Student Spotlight – Lina Syrimi
Undergraduate Research at the University of Derby
Social interactions among individuals are vital for the formation of complex social relationships and structures in human and non-human societies 1-2. For animals that live in groups, complex relationships induce the evolution of behavioural strategies such as cooperation, where individuals of the group help each other in some way. Cooperation, often at a cost to the individual giving the help, seems to go against current scientific theory that individuals act in their best interests to increase their own survival and reproduction chances 3. However, the reciprocation of behaviours such as grooming and huddling could favour cooperation among individuals.
Via the application of social network analysis (SNA), the diagrammatic representation of an animal group can be visualized (e.g Figure 1 below). Thus, the social network systems of species can be interpreted and understood on a deeper level 4.
Figure 1 – Example of Social Network Analysis (SNA) visualisation depicting the display (F) and reception (R) of affiliative interactions among the individuals of enclosure three. The directionality and thickness of the lines vary among the individuals who instigate (F) and receive (R) interactions.
Female dominance and the complexity of social structures in ring-tailed lemurs (Lemur catta) make this species intriguing to apply SNA to. The directionality of different interactions (who interacts with whom) was expected to vary with individual characteristics like age, dominance, and sex, and affect their social networks as well as the acquisition of the corresponding social benefits.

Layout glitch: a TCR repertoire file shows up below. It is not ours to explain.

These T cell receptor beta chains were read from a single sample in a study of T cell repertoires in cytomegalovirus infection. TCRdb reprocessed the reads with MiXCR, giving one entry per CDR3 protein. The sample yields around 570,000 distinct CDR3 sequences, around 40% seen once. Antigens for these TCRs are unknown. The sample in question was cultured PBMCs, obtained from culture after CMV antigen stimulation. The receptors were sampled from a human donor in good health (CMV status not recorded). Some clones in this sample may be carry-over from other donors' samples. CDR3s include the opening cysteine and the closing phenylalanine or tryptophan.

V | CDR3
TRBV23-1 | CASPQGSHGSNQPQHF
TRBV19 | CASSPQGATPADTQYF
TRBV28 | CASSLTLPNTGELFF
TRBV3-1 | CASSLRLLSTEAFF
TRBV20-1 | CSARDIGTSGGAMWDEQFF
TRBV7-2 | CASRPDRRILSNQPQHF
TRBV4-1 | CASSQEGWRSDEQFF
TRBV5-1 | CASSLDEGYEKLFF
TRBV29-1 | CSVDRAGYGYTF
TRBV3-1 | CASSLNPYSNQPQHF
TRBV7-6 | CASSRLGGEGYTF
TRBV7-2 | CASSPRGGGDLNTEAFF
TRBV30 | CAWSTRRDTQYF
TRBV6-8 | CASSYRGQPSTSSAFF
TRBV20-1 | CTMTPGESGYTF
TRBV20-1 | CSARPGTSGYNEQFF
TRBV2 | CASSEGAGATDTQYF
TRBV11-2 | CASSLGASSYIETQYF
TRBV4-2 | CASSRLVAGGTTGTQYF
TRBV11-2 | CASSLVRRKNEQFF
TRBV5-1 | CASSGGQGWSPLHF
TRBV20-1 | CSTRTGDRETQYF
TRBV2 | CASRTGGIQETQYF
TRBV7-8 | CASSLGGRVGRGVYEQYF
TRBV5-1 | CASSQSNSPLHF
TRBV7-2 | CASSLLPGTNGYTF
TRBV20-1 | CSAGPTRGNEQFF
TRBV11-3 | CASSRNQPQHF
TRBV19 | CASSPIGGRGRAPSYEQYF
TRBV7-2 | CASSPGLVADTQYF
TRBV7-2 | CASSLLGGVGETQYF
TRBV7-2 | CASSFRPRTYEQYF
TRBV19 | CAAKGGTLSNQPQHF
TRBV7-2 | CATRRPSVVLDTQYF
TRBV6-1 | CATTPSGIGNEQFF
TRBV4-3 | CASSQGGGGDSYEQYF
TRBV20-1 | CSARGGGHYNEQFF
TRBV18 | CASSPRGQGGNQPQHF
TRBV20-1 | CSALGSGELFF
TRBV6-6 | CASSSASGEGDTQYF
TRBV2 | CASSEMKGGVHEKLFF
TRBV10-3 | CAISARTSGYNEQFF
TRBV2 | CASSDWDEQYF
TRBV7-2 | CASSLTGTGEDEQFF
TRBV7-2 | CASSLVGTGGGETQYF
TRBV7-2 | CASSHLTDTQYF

This hypothesis was tested on 36 captive ring-tailed lemurs. The lemurs were housed in three separate enclosures at Pafos Zoo, Cyprus. In total, instantaneous scan sampling was used to collect 924 total hours of affiliative, agonistic, sexual, and submissive interactions from June to September 2021. Using photo identification to memorize the different features of each lemur and identify them during the observations was challenging. Nevertheless, it was a great alternative method for identifying the individuals, as handling the lemurs to fit collars around their neck could result in them experiencing stress.
Overall, I found that the social structure was mostly maintained via affiliative behaviours. Although previous studies found submissive individuals to instigate most one-sided affiliative interactions 5, the results indicated that in a troop, affiliation was mostly exhibited by adult females. Maternal care, assertiveness, and higher levels of oxytocin found in more dominant individuals could explain these results 6-8. Among adult and immature females, affiliation and aggression were associated with dominance. Among males, aside from affiliation and aggression, dominance was also associated with the display of sexual behaviours.